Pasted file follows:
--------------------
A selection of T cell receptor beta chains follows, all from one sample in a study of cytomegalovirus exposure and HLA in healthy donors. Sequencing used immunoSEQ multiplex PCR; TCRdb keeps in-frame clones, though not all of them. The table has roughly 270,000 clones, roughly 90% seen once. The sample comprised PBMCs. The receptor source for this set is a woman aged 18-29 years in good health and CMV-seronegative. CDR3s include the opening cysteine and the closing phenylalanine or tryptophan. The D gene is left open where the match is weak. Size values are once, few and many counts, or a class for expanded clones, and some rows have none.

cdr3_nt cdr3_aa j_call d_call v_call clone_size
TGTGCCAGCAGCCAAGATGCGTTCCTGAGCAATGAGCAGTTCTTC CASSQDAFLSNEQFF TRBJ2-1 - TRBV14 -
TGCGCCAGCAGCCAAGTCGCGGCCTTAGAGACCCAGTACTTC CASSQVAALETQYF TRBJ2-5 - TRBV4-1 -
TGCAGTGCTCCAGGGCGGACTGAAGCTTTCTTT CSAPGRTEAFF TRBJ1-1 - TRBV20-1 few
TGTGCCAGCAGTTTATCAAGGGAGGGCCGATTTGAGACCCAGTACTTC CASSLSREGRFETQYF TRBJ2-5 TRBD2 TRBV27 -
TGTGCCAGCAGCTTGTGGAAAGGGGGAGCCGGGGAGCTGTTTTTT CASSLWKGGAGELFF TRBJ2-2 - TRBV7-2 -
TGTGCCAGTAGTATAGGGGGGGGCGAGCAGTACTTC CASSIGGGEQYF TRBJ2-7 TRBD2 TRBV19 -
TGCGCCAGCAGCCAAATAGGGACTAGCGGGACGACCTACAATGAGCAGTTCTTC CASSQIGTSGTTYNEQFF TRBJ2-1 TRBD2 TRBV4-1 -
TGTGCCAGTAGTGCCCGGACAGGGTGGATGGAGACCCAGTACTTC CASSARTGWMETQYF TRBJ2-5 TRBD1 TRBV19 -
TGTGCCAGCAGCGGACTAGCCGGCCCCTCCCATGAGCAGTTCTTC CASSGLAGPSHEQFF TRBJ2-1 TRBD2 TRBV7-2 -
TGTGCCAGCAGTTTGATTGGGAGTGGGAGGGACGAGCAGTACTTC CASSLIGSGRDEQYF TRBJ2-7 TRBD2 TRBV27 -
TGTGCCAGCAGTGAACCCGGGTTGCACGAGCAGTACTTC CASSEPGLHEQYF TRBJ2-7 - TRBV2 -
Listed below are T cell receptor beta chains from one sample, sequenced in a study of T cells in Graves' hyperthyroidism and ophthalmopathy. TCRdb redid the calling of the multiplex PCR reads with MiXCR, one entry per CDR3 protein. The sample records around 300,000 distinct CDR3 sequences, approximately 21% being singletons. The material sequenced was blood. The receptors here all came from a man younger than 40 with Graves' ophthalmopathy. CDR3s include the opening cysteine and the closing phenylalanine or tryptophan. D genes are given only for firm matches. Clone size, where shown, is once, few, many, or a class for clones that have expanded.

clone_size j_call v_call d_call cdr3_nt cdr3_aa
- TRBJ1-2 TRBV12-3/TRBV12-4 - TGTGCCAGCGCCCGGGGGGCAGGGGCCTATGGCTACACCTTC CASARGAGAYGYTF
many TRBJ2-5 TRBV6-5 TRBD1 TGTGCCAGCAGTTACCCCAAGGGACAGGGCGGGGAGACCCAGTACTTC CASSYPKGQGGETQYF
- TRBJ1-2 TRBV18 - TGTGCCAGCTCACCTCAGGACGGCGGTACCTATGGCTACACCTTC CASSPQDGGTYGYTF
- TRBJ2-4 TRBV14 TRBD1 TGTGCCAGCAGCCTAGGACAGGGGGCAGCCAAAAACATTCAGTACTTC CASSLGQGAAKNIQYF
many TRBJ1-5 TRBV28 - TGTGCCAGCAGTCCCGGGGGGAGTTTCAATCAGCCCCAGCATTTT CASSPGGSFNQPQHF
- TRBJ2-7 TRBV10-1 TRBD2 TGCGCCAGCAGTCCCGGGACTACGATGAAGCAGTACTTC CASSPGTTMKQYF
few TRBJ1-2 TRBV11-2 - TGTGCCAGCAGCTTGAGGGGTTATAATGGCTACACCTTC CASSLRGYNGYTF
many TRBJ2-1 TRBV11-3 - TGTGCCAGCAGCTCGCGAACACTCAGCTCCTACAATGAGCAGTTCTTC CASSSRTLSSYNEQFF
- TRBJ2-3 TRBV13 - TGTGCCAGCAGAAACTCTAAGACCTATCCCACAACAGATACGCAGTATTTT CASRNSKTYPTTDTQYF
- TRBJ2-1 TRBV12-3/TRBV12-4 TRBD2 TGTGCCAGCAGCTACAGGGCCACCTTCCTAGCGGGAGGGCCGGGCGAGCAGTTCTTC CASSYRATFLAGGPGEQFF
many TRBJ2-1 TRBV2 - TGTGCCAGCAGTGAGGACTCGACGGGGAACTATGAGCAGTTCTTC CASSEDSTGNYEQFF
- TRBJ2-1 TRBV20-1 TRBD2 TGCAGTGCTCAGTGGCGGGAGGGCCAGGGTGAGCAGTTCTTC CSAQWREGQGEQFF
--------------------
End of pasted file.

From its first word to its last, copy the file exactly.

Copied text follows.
A selection of T cell receptor beta chains follows, all from one sample in a study of cytomegalovirus exposure and HLA in healthy donors. Sequencing used immunoSEQ multiplex PCR; TCRdb keeps in-frame clones, though not all of them. The table has roughly 270,000 clones, roughly 90% seen once. The sample comprised PBMCs. The receptor source for this set is a woman aged 18-29 years in good health and CMV-seronegative. CDR3s include the opening cysteine and the closing phenylalanine or tryptophan. The D gene is left open where the match is weak. Size values are once, few and many counts, or a class for expanded clones, and some rows have none.

cdr3_nt cdr3_aa j_call d_call v_call clone_size
TGTGCCAGCAGCCAAGATGCGTTCCTGAGCAATGAGCAGTTCTTC CASSQDAFLSNEQFF TRBJ2-1 - TRBV14 -
TGCGCCAGCAGCCAAGTCGCGGCCTTAGAGACCCAGTACTTC CASSQVAALETQYF TRBJ2-5 - TRBV4-1 -
TGCAGTGCTCCAGGGCGGACTGAAGCTTTCTTT CSAPGRTEAFF TRBJ1-1 - TRBV20-1 few
TGTGCCAGCAGTTTATCAAGGGAGGGCCGATTTGAGACCCAGTACTTC CASSLSREGRFETQYF TRBJ2-5 TRBD2 TRBV27 -
TGTGCCAGCAGCTTGTGGAAAGGGGGAGCCGGGGAGCTGTTTTTT CASSLWKGGAGELFF TRBJ2-2 - TRBV7-2 -
TGTGCCAGTAGTATAGGGGGGGGCGAGCAGTACTTC CASSIGGGEQYF TRBJ2-7 TRBD2 TRBV19 -
TGCGCCAGCAGCCAAATAGGGACTAGCGGGACGACCTACAATGAGCAGTTCTTC CASSQIGTSGTTYNEQFF TRBJ2-1 TRBD2 TRBV4-1 -
TGTGCCAGTAGTGCCCGGACAGGGTGGATGGAGACCCAGTACTTC CASSARTGWMETQYF TRBJ2-5 TRBD1 TRBV19 -
TGTGCCAGCAGCGGACTAGCCGGCCCCTCCCATGAGCAGTTCTTC CASSGLAGPSHEQFF TRBJ2-1 TRBD2 TRBV7-2 -
TGTGCCAGCAGTTTGATTGGGAGTGGGAGGGACGAGCAGTACTTC CASSLIGSGRDEQYF TRBJ2-7 TRBD2 TRBV27 -
TGTGCCAGCAGTGAACCCGGGTTGCACGAGCAGTACTTC CASSEPGLHEQYF TRBJ2-7 - TRBV2 -
Listed below are T cell receptor beta chains from one sample, sequenced in a study of T cells in Graves' hyperthyroidism and ophthalmopathy. TCRdb redid the calling of the multiplex PCR reads with MiXCR, one entry per CDR3 protein. The sample records around 300,000 distinct CDR3 sequences, approximately 21% being singletons. The material sequenced was blood. The receptors here all came from a man younger than 40 with Graves' ophthalmopathy. CDR3s include the opening cysteine and the closing phenylalanine or tryptophan. D genes are given only for firm matches. Clone size, where shown, is once, few, many, or a class for clones that have expanded.

clone_size j_call v_call d_call cdr3_nt cdr3_aa
- TRBJ1-2 TRBV12-3/TRBV12-4 - TGTGCCAGCGCCCGGGGGGCAGGGGCCTATGGCTACACCTTC CASARGAGAYGYTF
many TRBJ2-5 TRBV6-5 TRBD1 TGTGCCAGCAGTTACCCCAAGGGACAGGGCGGGGAGACCCAGTACTTC CASSYPKGQGGETQYF
- TRBJ1-2 TRBV18 - TGTGCCAGCTCACCTCAGGACGGCGGTACCTATGGCTACACCTTC CASSPQDGGTYGYTF
- TRBJ2-4 TRBV14 TRBD1 TGTGCCAGCAGCCTAGGACAGGGGGCAGCCAAAAACATTCAGTACTTC CASSLGQGAAKNIQYF
many TRBJ1-5 TRBV28 - TGTGCCAGCAGTCCCGGGGGGAGTTTCAATCAGCCCCAGCATTTT CASSPGGSFNQPQHF
- TRBJ2-7 TRBV10-1 TRBD2 TGCGCCAGCAGTCCCGGGACTACGATGAAGCAGTACTTC CASSPGTTMKQYF
few TRBJ1-2 TRBV11-2 - TGTGCCAGCAGCTTGAGGGGTTATAATGGCTACACCTTC CASSLRGYNGYTF
many TRBJ2-1 TRBV11-3 - TGTGCCAGCAGCTCGCGAACACTCAGCTCCTACAATGAGCAGTTCTTC CASSSRTLSSYNEQFF
- TRBJ2-3 TRBV13 - TGTGCCAGCAGAAACTCTAAGACCTATCCCACAACAGATACGCAGTATTTT CASRNSKTYPTTDTQYF
- TRBJ2-1 TRBV12-3/TRBV12-4 TRBD2 TGTGCCAGCAGCTACAGGGCCACCTTCCTAGCGGGAGGGCCGGGCGAGCAGTTCTTC CASSYRATFLAGGPGEQFF
many TRBJ2-1 TRBV2 - TGTGCCAGCAGTGAGGACTCGACGGGGAACTATGAGCAGTTCTTC CASSEDSTGNYEQFF
- TRBJ2-1 TRBV20-1 TRBD2 TGCAGTGCTCAGTGGCGGGAGGGCCAGGGTGAGCAGTTCTTC CSAQWREGQGEQFF